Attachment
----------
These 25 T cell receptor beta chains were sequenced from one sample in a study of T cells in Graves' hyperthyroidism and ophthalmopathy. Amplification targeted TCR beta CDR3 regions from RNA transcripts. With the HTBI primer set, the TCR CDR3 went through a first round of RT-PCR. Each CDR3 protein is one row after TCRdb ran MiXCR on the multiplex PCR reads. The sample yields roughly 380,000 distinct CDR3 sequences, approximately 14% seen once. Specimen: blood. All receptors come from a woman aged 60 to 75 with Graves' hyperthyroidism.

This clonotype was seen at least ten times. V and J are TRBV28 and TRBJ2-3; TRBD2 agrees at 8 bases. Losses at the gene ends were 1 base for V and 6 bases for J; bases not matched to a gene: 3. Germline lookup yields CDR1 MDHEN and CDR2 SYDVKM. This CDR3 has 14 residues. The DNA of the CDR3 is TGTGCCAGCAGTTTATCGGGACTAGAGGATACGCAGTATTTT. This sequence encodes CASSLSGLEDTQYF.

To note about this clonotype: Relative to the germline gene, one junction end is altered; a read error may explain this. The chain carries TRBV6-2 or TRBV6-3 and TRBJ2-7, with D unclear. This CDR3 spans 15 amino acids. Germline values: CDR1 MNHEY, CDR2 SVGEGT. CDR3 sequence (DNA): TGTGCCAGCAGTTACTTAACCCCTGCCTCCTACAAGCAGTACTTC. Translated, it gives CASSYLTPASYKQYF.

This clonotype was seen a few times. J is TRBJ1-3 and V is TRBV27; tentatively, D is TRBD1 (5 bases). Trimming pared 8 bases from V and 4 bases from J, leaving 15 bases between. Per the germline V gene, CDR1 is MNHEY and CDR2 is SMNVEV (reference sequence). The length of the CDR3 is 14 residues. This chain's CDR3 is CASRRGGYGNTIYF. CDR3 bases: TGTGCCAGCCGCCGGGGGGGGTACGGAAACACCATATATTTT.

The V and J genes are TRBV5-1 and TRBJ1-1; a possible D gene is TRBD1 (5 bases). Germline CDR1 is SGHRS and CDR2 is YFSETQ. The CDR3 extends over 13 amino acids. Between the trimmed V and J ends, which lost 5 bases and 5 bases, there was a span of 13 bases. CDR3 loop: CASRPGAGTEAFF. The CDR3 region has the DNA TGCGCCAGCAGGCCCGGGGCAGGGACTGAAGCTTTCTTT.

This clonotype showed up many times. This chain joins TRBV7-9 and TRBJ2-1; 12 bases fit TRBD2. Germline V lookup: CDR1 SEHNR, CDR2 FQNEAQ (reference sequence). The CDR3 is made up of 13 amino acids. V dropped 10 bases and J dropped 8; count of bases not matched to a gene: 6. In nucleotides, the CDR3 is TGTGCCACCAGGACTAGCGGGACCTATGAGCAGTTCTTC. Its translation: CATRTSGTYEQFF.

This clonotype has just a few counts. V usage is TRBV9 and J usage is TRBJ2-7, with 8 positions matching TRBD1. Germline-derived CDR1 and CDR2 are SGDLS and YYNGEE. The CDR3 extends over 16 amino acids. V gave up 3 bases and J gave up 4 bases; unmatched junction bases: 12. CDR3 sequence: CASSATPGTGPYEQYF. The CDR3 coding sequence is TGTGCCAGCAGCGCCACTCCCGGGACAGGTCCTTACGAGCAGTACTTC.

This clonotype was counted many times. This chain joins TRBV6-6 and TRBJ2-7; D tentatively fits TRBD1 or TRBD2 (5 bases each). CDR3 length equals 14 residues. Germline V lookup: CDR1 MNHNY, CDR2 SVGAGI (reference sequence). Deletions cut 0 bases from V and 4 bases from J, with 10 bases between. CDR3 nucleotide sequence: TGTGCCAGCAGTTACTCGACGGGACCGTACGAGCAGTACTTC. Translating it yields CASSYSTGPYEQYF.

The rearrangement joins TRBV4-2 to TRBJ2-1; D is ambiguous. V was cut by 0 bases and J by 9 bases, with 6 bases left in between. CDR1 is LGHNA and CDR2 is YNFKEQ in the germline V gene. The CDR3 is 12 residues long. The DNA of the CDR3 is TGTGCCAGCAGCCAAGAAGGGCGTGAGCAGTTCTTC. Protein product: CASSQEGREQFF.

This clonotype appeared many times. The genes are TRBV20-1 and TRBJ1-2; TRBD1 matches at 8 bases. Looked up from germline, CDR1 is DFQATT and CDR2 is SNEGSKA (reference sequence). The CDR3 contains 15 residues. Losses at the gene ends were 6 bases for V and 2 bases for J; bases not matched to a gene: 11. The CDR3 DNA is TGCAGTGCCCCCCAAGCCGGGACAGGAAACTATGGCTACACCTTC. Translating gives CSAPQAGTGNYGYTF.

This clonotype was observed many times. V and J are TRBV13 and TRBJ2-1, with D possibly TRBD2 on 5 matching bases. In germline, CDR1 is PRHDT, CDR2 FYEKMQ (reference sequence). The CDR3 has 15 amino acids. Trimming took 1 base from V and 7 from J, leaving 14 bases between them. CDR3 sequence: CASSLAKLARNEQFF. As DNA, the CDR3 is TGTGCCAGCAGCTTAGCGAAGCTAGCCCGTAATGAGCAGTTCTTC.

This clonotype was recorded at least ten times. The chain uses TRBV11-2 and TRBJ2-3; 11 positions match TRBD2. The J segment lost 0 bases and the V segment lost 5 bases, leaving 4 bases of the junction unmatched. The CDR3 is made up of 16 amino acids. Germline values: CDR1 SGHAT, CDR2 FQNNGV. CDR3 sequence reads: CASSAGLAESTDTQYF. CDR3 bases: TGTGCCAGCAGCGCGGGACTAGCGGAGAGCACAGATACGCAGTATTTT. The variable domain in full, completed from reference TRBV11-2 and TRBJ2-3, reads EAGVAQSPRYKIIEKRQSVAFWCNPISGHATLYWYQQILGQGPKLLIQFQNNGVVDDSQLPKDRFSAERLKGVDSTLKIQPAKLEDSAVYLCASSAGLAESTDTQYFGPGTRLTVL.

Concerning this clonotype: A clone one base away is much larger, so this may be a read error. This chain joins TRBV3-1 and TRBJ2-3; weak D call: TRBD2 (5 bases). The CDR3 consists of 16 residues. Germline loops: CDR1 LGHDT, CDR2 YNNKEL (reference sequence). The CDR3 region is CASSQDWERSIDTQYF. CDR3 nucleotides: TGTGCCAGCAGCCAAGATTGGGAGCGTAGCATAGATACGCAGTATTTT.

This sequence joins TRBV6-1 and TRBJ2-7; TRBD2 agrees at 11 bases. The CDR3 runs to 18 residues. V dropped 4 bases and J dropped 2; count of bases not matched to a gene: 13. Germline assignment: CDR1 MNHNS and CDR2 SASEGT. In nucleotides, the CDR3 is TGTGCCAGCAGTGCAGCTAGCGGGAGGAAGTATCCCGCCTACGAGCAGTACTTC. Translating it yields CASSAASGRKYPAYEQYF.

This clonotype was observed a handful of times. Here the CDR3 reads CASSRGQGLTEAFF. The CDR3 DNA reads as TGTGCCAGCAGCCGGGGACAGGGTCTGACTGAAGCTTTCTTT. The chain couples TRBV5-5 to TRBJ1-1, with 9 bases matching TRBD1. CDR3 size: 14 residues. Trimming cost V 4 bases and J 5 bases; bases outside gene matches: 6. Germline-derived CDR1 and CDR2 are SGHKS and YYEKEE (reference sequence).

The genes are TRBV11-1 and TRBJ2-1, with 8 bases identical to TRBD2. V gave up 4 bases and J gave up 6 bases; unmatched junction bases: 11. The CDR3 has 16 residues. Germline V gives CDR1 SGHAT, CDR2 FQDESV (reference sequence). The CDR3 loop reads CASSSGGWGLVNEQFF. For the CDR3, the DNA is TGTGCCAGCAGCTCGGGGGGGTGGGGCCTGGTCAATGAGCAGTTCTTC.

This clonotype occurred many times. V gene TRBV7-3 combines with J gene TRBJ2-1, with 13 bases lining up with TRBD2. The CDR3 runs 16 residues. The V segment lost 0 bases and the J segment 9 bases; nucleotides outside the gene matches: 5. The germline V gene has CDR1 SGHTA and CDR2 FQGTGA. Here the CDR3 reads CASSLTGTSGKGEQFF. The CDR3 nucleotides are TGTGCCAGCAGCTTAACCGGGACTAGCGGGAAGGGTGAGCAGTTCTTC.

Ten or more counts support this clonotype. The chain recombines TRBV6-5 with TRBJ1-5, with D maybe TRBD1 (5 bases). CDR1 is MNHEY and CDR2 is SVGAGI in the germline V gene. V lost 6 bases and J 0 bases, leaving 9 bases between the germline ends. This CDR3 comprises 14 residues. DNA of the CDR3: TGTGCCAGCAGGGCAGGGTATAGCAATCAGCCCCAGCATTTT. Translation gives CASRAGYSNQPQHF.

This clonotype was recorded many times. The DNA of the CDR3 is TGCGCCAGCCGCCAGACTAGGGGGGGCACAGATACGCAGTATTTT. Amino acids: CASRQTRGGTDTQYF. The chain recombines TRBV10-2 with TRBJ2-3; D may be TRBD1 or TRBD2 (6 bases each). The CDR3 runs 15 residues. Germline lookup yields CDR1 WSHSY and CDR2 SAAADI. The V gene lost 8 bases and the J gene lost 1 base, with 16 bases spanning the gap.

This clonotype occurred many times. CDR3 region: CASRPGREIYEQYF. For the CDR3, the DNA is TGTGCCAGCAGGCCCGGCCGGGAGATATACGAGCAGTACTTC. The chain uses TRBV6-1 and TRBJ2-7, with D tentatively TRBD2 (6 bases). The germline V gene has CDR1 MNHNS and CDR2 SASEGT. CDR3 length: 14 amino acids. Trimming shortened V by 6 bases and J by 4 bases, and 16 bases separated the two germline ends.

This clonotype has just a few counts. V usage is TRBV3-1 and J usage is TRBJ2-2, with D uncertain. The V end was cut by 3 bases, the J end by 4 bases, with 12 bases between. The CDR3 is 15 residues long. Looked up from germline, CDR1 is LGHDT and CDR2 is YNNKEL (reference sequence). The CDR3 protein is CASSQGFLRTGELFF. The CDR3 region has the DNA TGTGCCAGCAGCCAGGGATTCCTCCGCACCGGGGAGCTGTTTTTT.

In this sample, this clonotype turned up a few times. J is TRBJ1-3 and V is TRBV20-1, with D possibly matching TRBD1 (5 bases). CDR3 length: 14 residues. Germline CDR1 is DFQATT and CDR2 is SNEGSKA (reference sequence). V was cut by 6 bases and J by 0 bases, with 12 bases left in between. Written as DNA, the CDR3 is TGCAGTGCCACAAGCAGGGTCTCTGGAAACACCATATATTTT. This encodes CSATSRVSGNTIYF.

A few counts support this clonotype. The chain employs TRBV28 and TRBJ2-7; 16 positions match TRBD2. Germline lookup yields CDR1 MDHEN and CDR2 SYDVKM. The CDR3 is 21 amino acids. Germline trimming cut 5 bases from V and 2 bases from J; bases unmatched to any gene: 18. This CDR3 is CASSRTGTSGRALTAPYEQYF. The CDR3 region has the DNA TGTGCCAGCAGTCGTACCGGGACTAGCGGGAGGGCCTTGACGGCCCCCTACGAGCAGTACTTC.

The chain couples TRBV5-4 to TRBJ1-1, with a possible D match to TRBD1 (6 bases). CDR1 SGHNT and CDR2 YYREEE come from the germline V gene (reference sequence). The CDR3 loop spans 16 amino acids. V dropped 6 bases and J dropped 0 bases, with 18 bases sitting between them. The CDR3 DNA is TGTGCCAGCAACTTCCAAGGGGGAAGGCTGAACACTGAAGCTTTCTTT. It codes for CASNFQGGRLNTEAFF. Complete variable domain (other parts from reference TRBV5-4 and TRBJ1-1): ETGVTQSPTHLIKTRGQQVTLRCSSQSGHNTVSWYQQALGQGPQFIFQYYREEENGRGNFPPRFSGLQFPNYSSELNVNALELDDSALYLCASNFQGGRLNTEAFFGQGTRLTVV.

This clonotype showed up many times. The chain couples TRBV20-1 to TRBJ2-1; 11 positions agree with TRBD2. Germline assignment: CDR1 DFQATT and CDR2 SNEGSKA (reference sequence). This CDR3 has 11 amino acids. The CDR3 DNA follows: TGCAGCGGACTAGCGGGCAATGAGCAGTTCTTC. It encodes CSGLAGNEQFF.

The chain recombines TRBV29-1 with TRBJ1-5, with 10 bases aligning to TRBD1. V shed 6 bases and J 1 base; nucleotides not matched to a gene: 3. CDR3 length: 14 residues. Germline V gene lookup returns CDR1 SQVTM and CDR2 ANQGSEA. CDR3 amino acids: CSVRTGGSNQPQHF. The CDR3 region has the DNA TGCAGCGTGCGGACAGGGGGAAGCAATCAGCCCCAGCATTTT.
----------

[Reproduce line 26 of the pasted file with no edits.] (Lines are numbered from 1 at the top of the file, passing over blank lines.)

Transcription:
The chain recombines TRBV29-1 with TRBJ1-5, with 10 bases aligning to TRBD1. V shed 6 bases and J 1 base; nucleotides not matched to a gene: 3. CDR3 length: 14 residues. Germline V gene lookup returns CDR1 SQVTM and CDR2 ANQGSEA. CDR3 amino acids: CSVRTGGSNQPQHF. The CDR3 region has the DNA TGCAGCGTGCGGACAGGGGGAAGCAATCAGCCCCAGCATTTT.